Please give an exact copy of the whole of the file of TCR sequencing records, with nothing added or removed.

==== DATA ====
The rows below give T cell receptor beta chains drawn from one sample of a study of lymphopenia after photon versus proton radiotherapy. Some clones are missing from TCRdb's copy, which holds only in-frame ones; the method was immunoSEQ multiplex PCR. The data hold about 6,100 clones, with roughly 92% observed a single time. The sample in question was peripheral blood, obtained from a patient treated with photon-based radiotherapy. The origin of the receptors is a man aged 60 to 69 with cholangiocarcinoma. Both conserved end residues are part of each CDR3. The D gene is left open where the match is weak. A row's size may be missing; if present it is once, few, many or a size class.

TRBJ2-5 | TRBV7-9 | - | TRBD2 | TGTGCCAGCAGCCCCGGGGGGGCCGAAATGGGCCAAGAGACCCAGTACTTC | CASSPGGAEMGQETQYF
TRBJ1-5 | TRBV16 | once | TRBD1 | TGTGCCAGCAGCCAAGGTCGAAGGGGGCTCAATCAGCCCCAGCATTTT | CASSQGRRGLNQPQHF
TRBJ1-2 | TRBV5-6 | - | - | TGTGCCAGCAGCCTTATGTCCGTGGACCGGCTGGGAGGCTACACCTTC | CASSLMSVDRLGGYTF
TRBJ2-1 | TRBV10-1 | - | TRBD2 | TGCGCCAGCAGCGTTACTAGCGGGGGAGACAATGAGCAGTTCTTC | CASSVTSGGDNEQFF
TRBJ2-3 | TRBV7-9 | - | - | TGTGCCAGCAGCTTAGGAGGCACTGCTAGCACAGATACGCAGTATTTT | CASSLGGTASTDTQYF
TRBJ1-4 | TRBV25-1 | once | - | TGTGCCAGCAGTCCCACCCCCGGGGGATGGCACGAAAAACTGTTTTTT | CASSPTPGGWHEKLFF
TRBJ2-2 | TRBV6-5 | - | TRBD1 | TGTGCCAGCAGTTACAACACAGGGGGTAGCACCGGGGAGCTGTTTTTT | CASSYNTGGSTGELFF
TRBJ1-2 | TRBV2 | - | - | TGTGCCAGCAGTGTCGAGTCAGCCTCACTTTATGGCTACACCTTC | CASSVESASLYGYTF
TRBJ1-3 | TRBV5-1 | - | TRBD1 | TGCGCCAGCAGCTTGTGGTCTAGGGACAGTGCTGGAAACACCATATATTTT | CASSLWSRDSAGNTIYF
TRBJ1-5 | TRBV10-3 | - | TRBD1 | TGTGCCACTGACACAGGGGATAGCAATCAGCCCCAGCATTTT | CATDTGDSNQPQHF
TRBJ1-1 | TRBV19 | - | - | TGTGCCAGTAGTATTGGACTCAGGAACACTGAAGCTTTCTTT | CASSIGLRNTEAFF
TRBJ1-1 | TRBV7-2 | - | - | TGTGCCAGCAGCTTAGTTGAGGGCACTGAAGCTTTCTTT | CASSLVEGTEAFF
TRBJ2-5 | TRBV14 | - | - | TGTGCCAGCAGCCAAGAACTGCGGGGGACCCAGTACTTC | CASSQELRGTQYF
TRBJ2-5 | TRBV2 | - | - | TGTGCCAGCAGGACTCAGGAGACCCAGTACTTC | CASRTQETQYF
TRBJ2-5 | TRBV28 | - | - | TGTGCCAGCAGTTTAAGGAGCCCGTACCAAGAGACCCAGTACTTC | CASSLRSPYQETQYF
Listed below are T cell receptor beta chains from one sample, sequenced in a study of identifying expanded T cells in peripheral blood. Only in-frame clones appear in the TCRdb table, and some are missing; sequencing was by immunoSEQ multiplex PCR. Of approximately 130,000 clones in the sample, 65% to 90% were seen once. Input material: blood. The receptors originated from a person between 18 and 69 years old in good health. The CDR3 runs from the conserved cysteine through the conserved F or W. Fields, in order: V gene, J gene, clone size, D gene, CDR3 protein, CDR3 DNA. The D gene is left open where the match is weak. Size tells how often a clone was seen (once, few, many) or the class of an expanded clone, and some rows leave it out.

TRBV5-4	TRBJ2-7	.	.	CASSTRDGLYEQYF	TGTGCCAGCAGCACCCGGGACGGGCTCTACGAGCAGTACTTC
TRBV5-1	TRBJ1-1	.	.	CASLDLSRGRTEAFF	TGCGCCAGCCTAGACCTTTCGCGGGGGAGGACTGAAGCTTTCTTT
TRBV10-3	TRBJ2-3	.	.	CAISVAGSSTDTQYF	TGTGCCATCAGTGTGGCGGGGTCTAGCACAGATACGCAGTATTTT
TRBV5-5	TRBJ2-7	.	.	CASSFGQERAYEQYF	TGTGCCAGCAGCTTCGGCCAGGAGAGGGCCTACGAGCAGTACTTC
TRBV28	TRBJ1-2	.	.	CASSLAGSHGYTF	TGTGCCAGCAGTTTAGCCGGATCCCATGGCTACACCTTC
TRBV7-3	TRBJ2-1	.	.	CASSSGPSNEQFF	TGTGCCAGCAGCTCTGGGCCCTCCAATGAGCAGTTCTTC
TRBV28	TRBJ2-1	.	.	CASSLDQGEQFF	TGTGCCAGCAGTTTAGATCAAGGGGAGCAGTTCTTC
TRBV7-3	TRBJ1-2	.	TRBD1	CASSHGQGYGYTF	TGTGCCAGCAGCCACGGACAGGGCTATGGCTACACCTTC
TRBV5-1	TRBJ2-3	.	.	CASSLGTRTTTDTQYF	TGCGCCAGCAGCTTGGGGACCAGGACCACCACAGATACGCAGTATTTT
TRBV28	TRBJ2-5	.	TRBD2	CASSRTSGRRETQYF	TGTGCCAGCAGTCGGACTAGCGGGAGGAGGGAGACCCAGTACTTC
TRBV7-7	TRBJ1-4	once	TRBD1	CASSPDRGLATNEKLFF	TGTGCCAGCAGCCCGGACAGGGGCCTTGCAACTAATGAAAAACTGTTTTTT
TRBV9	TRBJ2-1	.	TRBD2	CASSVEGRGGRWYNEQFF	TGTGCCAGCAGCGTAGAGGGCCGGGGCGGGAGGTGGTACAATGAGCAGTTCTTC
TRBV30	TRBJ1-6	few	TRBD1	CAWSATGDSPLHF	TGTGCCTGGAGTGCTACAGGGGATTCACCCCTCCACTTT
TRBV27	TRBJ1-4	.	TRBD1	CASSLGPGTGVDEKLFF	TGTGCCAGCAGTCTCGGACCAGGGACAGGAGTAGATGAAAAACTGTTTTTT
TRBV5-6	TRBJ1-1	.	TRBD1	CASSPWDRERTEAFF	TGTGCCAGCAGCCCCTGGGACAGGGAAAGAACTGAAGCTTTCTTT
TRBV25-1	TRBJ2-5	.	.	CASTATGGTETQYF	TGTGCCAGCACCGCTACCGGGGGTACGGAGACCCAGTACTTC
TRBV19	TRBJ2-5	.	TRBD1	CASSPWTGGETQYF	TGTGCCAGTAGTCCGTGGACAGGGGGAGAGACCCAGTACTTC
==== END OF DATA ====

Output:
The rows below give T cell receptor beta chains drawn from one sample of a study of lymphopenia after photon versus proton radiotherapy. Some clones are missing from TCRdb's copy, which holds only in-frame ones; the method was immunoSEQ multiplex PCR. The data hold about 6,100 clones, with roughly 92% observed a single time. The sample in question was peripheral blood, obtained from a patient treated with photon-based radiotherapy. The origin of the receptors is a man aged 60 to 69 with cholangiocarcinoma. Both conserved end residues are part of each CDR3. The D gene is left open where the match is weak. A row's size may be missing; if present it is once, few, many or a size class.

TRBJ2-5 | TRBV7-9 | - | TRBD2 | TGTGCCAGCAGCCCCGGGGGGGCCGAAATGGGCCAAGAGACCCAGTACTTC | CASSPGGAEMGQETQYF
TRBJ1-5 | TRBV16 | once | TRBD1 | TGTGCCAGCAGCCAAGGTCGAAGGGGGCTCAATCAGCCCCAGCATTTT | CASSQGRRGLNQPQHF
TRBJ1-2 | TRBV5-6 | - | - | TGTGCCAGCAGCCTTATGTCCGTGGACCGGCTGGGAGGCTACACCTTC | CASSLMSVDRLGGYTF
TRBJ2-1 | TRBV10-1 | - | TRBD2 | TGCGCCAGCAGCGTTACTAGCGGGGGAGACAATGAGCAGTTCTTC | CASSVTSGGDNEQFF
TRBJ2-3 | TRBV7-9 | - | - | TGTGCCAGCAGCTTAGGAGGCACTGCTAGCACAGATACGCAGTATTTT | CASSLGGTASTDTQYF
TRBJ1-4 | TRBV25-1 | once | - | TGTGCCAGCAGTCCCACCCCCGGGGGATGGCACGAAAAACTGTTTTTT | CASSPTPGGWHEKLFF
TRBJ2-2 | TRBV6-5 | - | TRBD1 | TGTGCCAGCAGTTACAACACAGGGGGTAGCACCGGGGAGCTGTTTTTT | CASSYNTGGSTGELFF
TRBJ1-2 | TRBV2 | - | - | TGTGCCAGCAGTGTCGAGTCAGCCTCACTTTATGGCTACACCTTC | CASSVESASLYGYTF
TRBJ1-3 | TRBV5-1 | - | TRBD1 | TGCGCCAGCAGCTTGTGGTCTAGGGACAGTGCTGGAAACACCATATATTTT | CASSLWSRDSAGNTIYF
TRBJ1-5 | TRBV10-3 | - | TRBD1 | TGTGCCACTGACACAGGGGATAGCAATCAGCCCCAGCATTTT | CATDTGDSNQPQHF
TRBJ1-1 | TRBV19 | - | - | TGTGCCAGTAGTATTGGACTCAGGAACACTGAAGCTTTCTTT | CASSIGLRNTEAFF
TRBJ1-1 | TRBV7-2 | - | - | TGTGCCAGCAGCTTAGTTGAGGGCACTGAAGCTTTCTTT | CASSLVEGTEAFF
TRBJ2-5 | TRBV14 | - | - | TGTGCCAGCAGCCAAGAACTGCGGGGGACCCAGTACTTC | CASSQELRGTQYF
TRBJ2-5 | TRBV2 | - | - | TGTGCCAGCAGGACTCAGGAGACCCAGTACTTC | CASRTQETQYF
TRBJ2-5 | TRBV28 | - | - | TGTGCCAGCAGTTTAAGGAGCCCGTACCAAGAGACCCAGTACTTC | CASSLRSPYQETQYF
Listed below are T cell receptor beta chains from one sample, sequenced in a study of identifying expanded T cells in peripheral blood. Only in-frame clones appear in the TCRdb table, and some are missing; sequencing was by immunoSEQ multiplex PCR. Of approximately 130,000 clones in the sample, 65% to 90% were seen once. Input material: blood. The receptors originated from a person between 18 and 69 years old in good health. The CDR3 runs from the conserved cysteine through the conserved F or W. Fields, in order: V gene, J gene, clone size, D gene, CDR3 protein, CDR3 DNA. The D gene is left open where the match is weak. Size tells how often a clone was seen (once, few, many) or the class of an expanded clone, and some rows leave it out.

TRBV5-4	TRBJ2-7	.	.	CASSTRDGLYEQYF	TGTGCCAGCAGCACCCGGGACGGGCTCTACGAGCAGTACTTC
TRBV5-1	TRBJ1-1	.	.	CASLDLSRGRTEAFF	TGCGCCAGCCTAGACCTTTCGCGGGGGAGGACTGAAGCTTTCTTT
TRBV10-3	TRBJ2-3	.	.	CAISVAGSSTDTQYF	TGTGCCATCAGTGTGGCGGGGTCTAGCACAGATACGCAGTATTTT
TRBV5-5	TRBJ2-7	.	.	CASSFGQERAYEQYF	TGTGCCAGCAGCTTCGGCCAGGAGAGGGCCTACGAGCAGTACTTC
TRBV28	TRBJ1-2	.	.	CASSLAGSHGYTF	TGTGCCAGCAGTTTAGCCGGATCCCATGGCTACACCTTC
TRBV7-3	TRBJ2-1	.	.	CASSSGPSNEQFF	TGTGCCAGCAGCTCTGGGCCCTCCAATGAGCAGTTCTTC
TRBV28	TRBJ2-1	.	.	CASSLDQGEQFF	TGTGCCAGCAGTTTAGATCAAGGGGAGCAGTTCTTC
TRBV7-3	TRBJ1-2	.	TRBD1	CASSHGQGYGYTF	TGTGCCAGCAGCCACGGACAGGGCTATGGCTACACCTTC
TRBV5-1	TRBJ2-3	.	.	CASSLGTRTTTDTQYF	TGCGCCAGCAGCTTGGGGACCAGGACCACCACAGATACGCAGTATTTT
TRBV28	TRBJ2-5	.	TRBD2	CASSRTSGRRETQYF	TGTGCCAGCAGTCGGACTAGCGGGAGGAGGGAGACCCAGTACTTC
TRBV7-7	TRBJ1-4	once	TRBD1	CASSPDRGLATNEKLFF	TGTGCCAGCAGCCCGGACAGGGGCCTTGCAACTAATGAAAAACTGTTTTTT
TRBV9	TRBJ2-1	.	TRBD2	CASSVEGRGGRWYNEQFF	TGTGCCAGCAGCGTAGAGGGCCGGGGCGGGAGGTGGTACAATGAGCAGTTCTTC
TRBV30	TRBJ1-6	few	TRBD1	CAWSATGDSPLHF	TGTGCCTGGAGTGCTACAGGGGATTCACCCCTCCACTTT
TRBV27	TRBJ1-4	.	TRBD1	CASSLGPGTGVDEKLFF	TGTGCCAGCAGTCTCGGACCAGGGACAGGAGTAGATGAAAAACTGTTTTTT
TRBV5-6	TRBJ1-1	.	TRBD1	CASSPWDRERTEAFF	TGTGCCAGCAGCCCCTGGGACAGGGAAAGAACTGAAGCTTTCTTT
TRBV25-1	TRBJ2-5	.	.	CASTATGGTETQYF	TGTGCCAGCACCGCTACCGGGGGTACGGAGACCCAGTACTTC
TRBV19	TRBJ2-5	.	TRBD1	CASSPWTGGETQYF	TGTGCCAGTAGTCCGTGGACAGGGGGAGAGACCCAGTACTTC